Definitions, Terms, Elements
 As used herein graphene, Cg, is one of the crystalline forms of carbon, alongside diamond, graphite, carbon nanotubes and fullerenes. In this material, carbon atoms are arranged in a regular hexagonal pattern. Graphene is described as a one-atom thick layer of the layered mineral graphite. Please note the Wikipedia definition: http://en.wikipedia.org/wiki/Graphene [Sep. 30, 2013]; incorporated herein in its entirety by reference.
 As described in Wikipedia, bilayer graphene is two layers of graphene. Bilayer graphene typically can be found either in twisted configurations where two layers are rotated relative to each other or a graphitic Bernal stacked configurations where half the atoms in one layer lie atop half the atoms in the other. Stacking order and orientation greatly influence the optical and electronic properties of bilayer graphene. A three-dimensional honeycomb of hexagonally arranged carbon is termed 3D graphene. Xue, et al., have postulated, by molecular dynamic simulation, allotropes of graphene which they term "graphyne", in three configurations, α, β, and γ; as well as graphdiyne, graphyne-3 and graphyne-4. As used herein the notation "Cg" will refer to graphene and its allotropes in their entirety, single and multilayer.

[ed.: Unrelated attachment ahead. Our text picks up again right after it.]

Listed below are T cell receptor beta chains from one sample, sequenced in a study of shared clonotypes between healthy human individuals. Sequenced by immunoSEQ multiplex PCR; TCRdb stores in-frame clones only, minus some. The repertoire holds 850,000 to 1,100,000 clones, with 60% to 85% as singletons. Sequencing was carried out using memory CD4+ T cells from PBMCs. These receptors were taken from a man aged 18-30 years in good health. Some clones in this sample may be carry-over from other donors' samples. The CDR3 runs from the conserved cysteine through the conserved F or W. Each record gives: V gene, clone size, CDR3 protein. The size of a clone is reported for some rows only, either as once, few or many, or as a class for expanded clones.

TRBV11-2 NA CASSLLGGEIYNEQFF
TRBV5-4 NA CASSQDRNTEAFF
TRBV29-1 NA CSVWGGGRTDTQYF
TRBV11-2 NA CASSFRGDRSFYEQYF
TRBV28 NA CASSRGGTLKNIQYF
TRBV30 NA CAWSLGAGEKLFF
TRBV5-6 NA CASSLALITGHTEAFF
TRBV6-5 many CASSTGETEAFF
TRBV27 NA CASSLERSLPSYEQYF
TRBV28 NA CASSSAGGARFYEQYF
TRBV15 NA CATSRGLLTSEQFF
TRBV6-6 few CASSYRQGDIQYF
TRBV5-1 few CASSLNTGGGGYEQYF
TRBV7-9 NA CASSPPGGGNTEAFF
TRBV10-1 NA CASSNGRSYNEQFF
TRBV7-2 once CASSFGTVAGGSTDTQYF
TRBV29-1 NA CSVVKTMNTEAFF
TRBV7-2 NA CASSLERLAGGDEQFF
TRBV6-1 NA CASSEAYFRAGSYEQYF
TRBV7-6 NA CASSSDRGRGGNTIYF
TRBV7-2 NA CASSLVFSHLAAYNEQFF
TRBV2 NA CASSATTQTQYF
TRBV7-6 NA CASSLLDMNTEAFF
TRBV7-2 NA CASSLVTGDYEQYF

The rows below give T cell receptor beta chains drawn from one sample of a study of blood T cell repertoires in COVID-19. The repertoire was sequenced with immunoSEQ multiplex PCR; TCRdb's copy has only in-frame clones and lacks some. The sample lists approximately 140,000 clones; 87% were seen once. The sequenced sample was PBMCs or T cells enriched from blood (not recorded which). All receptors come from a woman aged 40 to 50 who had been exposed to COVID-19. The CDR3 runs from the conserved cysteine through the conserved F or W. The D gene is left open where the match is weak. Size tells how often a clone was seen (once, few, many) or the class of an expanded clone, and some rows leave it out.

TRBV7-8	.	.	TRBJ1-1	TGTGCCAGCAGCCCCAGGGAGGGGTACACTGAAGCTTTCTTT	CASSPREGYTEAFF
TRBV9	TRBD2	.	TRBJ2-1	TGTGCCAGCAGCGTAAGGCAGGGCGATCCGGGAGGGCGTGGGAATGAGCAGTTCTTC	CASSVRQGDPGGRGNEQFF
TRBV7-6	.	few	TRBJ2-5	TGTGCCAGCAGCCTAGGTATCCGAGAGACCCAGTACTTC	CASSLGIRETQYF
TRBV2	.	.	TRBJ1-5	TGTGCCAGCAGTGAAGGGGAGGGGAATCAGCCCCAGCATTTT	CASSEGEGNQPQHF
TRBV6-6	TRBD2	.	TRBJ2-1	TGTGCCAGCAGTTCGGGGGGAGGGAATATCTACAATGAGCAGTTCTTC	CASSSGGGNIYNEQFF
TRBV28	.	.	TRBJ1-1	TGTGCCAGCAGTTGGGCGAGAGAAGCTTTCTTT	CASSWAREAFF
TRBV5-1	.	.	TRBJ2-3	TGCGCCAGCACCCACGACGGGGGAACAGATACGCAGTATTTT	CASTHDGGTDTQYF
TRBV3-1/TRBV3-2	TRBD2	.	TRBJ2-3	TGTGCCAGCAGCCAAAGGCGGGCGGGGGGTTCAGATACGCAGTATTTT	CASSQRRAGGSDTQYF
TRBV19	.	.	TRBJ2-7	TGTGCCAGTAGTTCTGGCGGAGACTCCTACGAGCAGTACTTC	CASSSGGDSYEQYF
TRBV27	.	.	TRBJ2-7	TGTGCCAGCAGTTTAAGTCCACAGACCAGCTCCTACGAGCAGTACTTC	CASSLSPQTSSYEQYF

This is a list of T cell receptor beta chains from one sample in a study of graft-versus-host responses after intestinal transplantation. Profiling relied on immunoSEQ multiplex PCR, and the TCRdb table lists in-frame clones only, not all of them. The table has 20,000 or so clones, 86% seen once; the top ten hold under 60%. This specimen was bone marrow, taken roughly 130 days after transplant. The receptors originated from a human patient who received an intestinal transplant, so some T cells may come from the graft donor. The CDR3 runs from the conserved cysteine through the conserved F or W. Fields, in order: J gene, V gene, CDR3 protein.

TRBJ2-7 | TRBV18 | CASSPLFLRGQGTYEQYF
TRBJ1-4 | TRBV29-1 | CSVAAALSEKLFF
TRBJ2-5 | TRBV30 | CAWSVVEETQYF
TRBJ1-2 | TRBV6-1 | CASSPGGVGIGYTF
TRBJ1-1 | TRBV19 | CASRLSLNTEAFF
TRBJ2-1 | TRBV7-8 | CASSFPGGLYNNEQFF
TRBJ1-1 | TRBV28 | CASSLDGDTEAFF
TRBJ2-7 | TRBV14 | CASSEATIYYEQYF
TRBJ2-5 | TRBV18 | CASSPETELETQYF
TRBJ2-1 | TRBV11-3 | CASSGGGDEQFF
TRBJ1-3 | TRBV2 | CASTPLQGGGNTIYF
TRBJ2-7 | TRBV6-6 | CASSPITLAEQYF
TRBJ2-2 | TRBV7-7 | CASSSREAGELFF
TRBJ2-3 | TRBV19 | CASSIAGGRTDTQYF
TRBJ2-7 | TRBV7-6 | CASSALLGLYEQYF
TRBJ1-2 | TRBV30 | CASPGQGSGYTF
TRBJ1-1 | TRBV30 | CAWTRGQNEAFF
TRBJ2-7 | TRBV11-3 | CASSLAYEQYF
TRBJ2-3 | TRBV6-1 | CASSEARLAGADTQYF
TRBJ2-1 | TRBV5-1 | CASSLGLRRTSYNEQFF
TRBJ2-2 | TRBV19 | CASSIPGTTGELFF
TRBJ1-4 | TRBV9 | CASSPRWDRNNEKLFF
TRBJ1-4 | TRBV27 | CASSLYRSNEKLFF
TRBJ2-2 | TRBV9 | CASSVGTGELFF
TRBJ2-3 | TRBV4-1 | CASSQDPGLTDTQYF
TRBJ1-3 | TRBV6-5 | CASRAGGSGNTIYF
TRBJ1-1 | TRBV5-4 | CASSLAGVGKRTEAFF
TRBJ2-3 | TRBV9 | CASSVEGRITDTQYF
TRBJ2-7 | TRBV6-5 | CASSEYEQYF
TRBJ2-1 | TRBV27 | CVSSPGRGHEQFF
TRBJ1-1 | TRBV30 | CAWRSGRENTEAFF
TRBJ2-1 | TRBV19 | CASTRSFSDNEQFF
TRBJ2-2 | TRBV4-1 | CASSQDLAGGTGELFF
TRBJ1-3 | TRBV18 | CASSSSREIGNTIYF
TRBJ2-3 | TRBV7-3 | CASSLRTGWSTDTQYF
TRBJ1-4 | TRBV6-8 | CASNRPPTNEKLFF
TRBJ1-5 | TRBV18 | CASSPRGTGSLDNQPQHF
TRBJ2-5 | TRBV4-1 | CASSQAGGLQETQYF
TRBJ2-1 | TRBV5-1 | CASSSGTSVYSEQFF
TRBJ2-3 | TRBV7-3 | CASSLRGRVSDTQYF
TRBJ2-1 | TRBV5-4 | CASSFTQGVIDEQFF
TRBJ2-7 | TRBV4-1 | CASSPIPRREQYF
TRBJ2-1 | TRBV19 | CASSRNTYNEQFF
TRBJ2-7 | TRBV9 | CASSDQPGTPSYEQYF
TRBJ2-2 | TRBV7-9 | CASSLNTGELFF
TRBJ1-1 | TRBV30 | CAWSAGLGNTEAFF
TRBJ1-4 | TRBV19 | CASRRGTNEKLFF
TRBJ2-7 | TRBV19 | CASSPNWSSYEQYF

A graphene layer, Cg, may comprise a single-layer or multiple-layer carbon structure and may be formed by processes previously mentioned or micro-mechanical stripping and bonding transfer thereof, or other appropriate techniques, known or to be developed.